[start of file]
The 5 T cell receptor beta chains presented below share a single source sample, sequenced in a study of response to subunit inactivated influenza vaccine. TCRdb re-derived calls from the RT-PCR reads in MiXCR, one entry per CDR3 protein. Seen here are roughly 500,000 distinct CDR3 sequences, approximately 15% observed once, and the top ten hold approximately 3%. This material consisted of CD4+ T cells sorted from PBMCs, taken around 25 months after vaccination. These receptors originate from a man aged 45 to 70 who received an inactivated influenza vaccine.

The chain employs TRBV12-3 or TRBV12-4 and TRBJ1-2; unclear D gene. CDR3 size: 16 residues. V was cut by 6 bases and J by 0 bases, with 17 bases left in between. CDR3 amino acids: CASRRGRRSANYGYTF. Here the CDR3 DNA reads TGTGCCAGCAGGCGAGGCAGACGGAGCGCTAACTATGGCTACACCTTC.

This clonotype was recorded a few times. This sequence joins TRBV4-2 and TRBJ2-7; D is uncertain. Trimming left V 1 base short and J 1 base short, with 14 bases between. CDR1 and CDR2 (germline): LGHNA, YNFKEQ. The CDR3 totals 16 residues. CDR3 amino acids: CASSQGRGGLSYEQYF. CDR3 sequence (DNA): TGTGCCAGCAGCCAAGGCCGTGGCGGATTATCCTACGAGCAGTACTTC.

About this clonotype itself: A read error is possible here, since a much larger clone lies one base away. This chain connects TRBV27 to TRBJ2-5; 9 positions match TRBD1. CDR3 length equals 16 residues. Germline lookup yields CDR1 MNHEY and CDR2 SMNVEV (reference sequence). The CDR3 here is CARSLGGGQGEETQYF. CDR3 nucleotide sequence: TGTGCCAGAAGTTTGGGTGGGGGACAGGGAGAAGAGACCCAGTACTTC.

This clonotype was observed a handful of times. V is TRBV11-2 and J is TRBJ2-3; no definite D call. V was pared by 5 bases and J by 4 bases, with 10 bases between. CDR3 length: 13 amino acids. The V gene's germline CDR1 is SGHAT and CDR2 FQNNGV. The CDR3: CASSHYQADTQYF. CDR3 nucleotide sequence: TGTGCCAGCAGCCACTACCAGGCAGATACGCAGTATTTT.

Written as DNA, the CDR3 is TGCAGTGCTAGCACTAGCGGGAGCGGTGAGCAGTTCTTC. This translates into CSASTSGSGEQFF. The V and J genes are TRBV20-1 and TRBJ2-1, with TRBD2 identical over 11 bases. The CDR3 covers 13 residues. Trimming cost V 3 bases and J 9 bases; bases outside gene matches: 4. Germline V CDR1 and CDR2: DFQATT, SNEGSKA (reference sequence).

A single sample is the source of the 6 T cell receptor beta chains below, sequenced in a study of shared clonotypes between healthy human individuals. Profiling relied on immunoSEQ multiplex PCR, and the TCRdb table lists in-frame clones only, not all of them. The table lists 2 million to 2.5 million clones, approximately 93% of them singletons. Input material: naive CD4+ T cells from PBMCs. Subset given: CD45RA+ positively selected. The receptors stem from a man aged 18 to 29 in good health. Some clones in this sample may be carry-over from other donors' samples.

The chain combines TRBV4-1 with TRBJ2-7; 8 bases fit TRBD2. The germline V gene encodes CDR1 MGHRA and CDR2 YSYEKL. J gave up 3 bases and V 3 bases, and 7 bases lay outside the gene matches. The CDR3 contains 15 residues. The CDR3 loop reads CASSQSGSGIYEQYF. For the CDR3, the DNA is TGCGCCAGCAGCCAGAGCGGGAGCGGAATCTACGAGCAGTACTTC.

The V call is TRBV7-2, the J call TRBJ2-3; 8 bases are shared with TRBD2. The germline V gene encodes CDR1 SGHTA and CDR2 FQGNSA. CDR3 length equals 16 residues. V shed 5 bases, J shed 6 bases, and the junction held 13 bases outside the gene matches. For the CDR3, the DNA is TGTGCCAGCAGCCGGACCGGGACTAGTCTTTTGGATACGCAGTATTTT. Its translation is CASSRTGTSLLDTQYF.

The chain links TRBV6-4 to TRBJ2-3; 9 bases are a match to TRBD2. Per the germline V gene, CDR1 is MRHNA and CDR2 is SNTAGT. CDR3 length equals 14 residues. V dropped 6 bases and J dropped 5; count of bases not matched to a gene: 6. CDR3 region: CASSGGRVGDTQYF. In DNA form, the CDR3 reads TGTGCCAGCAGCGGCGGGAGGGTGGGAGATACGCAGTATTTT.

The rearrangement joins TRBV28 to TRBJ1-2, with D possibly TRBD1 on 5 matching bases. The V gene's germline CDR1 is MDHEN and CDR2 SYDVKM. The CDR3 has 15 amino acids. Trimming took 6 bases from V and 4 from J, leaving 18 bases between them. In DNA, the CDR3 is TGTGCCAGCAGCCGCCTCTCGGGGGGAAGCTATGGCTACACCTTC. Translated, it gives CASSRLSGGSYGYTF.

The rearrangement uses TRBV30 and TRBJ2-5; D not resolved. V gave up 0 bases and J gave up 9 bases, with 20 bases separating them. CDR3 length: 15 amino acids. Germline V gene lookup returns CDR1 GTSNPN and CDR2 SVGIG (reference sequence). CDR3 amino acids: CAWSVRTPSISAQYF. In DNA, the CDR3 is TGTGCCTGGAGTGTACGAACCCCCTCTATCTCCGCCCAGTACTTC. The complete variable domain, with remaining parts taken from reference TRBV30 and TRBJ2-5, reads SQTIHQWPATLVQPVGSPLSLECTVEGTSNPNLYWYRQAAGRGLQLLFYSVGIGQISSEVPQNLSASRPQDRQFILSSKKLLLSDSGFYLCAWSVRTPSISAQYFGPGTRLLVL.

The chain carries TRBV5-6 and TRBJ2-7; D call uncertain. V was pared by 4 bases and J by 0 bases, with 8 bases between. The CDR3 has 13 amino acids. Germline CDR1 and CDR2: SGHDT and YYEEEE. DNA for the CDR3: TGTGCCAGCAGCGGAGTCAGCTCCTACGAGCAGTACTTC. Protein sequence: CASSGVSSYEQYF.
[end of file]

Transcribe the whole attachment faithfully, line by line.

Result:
The 5 T cell receptor beta chains presented below share a single source sample, sequenced in a study of response to subunit inactivated influenza vaccine. TCRdb re-derived calls from the RT-PCR reads in MiXCR, one entry per CDR3 protein. Seen here are roughly 500,000 distinct CDR3 sequences, approximately 15% observed once, and the top ten hold approximately 3%. This material consisted of CD4+ T cells sorted from PBMCs, taken around 25 months after vaccination. These receptors originate from a man aged 45 to 70 who received an inactivated influenza vaccine.

The chain employs TRBV12-3 or TRBV12-4 and TRBJ1-2; unclear D gene. CDR3 size: 16 residues. V was cut by 6 bases and J by 0 bases, with 17 bases left in between. CDR3 amino acids: CASRRGRRSANYGYTF. Here the CDR3 DNA reads TGTGCCAGCAGGCGAGGCAGACGGAGCGCTAACTATGGCTACACCTTC.

This clonotype was recorded a few times. This sequence joins TRBV4-2 and TRBJ2-7; D is uncertain. Trimming left V 1 base short and J 1 base short, with 14 bases between. CDR1 and CDR2 (germline): LGHNA, YNFKEQ. The CDR3 totals 16 residues. CDR3 amino acids: CASSQGRGGLSYEQYF. CDR3 sequence (DNA): TGTGCCAGCAGCCAAGGCCGTGGCGGATTATCCTACGAGCAGTACTTC.

About this clonotype itself: A read error is possible here, since a much larger clone lies one base away. This chain connects TRBV27 to TRBJ2-5; 9 positions match TRBD1. CDR3 length equals 16 residues. Germline lookup yields CDR1 MNHEY and CDR2 SMNVEV (reference sequence). The CDR3 here is CARSLGGGQGEETQYF. CDR3 nucleotide sequence: TGTGCCAGAAGTTTGGGTGGGGGACAGGGAGAAGAGACCCAGTACTTC.

This clonotype was observed a handful of times. V is TRBV11-2 and J is TRBJ2-3; no definite D call. V was pared by 5 bases and J by 4 bases, with 10 bases between. CDR3 length: 13 amino acids. The V gene's germline CDR1 is SGHAT and CDR2 FQNNGV. The CDR3: CASSHYQADTQYF. CDR3 nucleotide sequence: TGTGCCAGCAGCCACTACCAGGCAGATACGCAGTATTTT.

Written as DNA, the CDR3 is TGCAGTGCTAGCACTAGCGGGAGCGGTGAGCAGTTCTTC. This translates into CSASTSGSGEQFF. The V and J genes are TRBV20-1 and TRBJ2-1, with TRBD2 identical over 11 bases. The CDR3 covers 13 residues. Trimming cost V 3 bases and J 9 bases; bases outside gene matches: 4. Germline V CDR1 and CDR2: DFQATT, SNEGSKA (reference sequence).

A single sample is the source of the 6 T cell receptor beta chains below, sequenced in a study of shared clonotypes between healthy human individuals. Profiling relied on immunoSEQ multiplex PCR, and the TCRdb table lists in-frame clones only, not all of them. The table lists 2 million to 2.5 million clones, approximately 93% of them singletons. Input material: naive CD4+ T cells from PBMCs. Subset given: CD45RA+ positively selected. The receptors stem from a man aged 18 to 29 in good health. Some clones in this sample may be carry-over from other donors' samples.

The chain combines TRBV4-1 with TRBJ2-7; 8 bases fit TRBD2. The germline V gene encodes CDR1 MGHRA and CDR2 YSYEKL. J gave up 3 bases and V 3 bases, and 7 bases lay outside the gene matches. The CDR3 contains 15 residues. The CDR3 loop reads CASSQSGSGIYEQYF. For the CDR3, the DNA is TGCGCCAGCAGCCAGAGCGGGAGCGGAATCTACGAGCAGTACTTC.

The V call is TRBV7-2, the J call TRBJ2-3; 8 bases are shared with TRBD2. The germline V gene encodes CDR1 SGHTA and CDR2 FQGNSA. CDR3 length equals 16 residues. V shed 5 bases, J shed 6 bases, and the junction held 13 bases outside the gene matches. For the CDR3, the DNA is TGTGCCAGCAGCCGGACCGGGACTAGTCTTTTGGATACGCAGTATTTT. Its translation is CASSRTGTSLLDTQYF.

The chain links TRBV6-4 to TRBJ2-3; 9 bases are a match to TRBD2. Per the germline V gene, CDR1 is MRHNA and CDR2 is SNTAGT. CDR3 length equals 14 residues. V dropped 6 bases and J dropped 5; count of bases not matched to a gene: 6. CDR3 region: CASSGGRVGDTQYF. In DNA form, the CDR3 reads TGTGCCAGCAGCGGCGGGAGGGTGGGAGATACGCAGTATTTT.

The rearrangement joins TRBV28 to TRBJ1-2, with D possibly TRBD1 on 5 matching bases. The V gene's germline CDR1 is MDHEN and CDR2 SYDVKM. The CDR3 has 15 amino acids. Trimming took 6 bases from V and 4 from J, leaving 18 bases between them. In DNA, the CDR3 is TGTGCCAGCAGCCGCCTCTCGGGGGGAAGCTATGGCTACACCTTC. Translated, it gives CASSRLSGGSYGYTF.

The rearrangement uses TRBV30 and TRBJ2-5; D not resolved. V gave up 0 bases and J gave up 9 bases, with 20 bases separating them. CDR3 length: 15 amino acids. Germline V gene lookup returns CDR1 GTSNPN and CDR2 SVGIG (reference sequence). CDR3 amino acids: CAWSVRTPSISAQYF. In DNA, the CDR3 is TGTGCCTGGAGTGTACGAACCCCCTCTATCTCCGCCCAGTACTTC. The complete variable domain, with remaining parts taken from reference TRBV30 and TRBJ2-5, reads SQTIHQWPATLVQPVGSPLSLECTVEGTSNPNLYWYRQAAGRGLQLLFYSVGIGQISSEVPQNLSASRPQDRQFILSSKKLLLSDSGFYLCAWSVRTPSISAQYFGPGTRLLVL.

The chain carries TRBV5-6 and TRBJ2-7; D call uncertain. V was pared by 4 bases and J by 0 bases, with 8 bases between. The CDR3 has 13 amino acids. Germline CDR1 and CDR2: SGHDT and YYEEEE. DNA for the CDR3: TGTGCCAGCAGCGGAGTCAGCTCCTACGAGCAGTACTTC. Protein sequence: CASSGVSSYEQYF.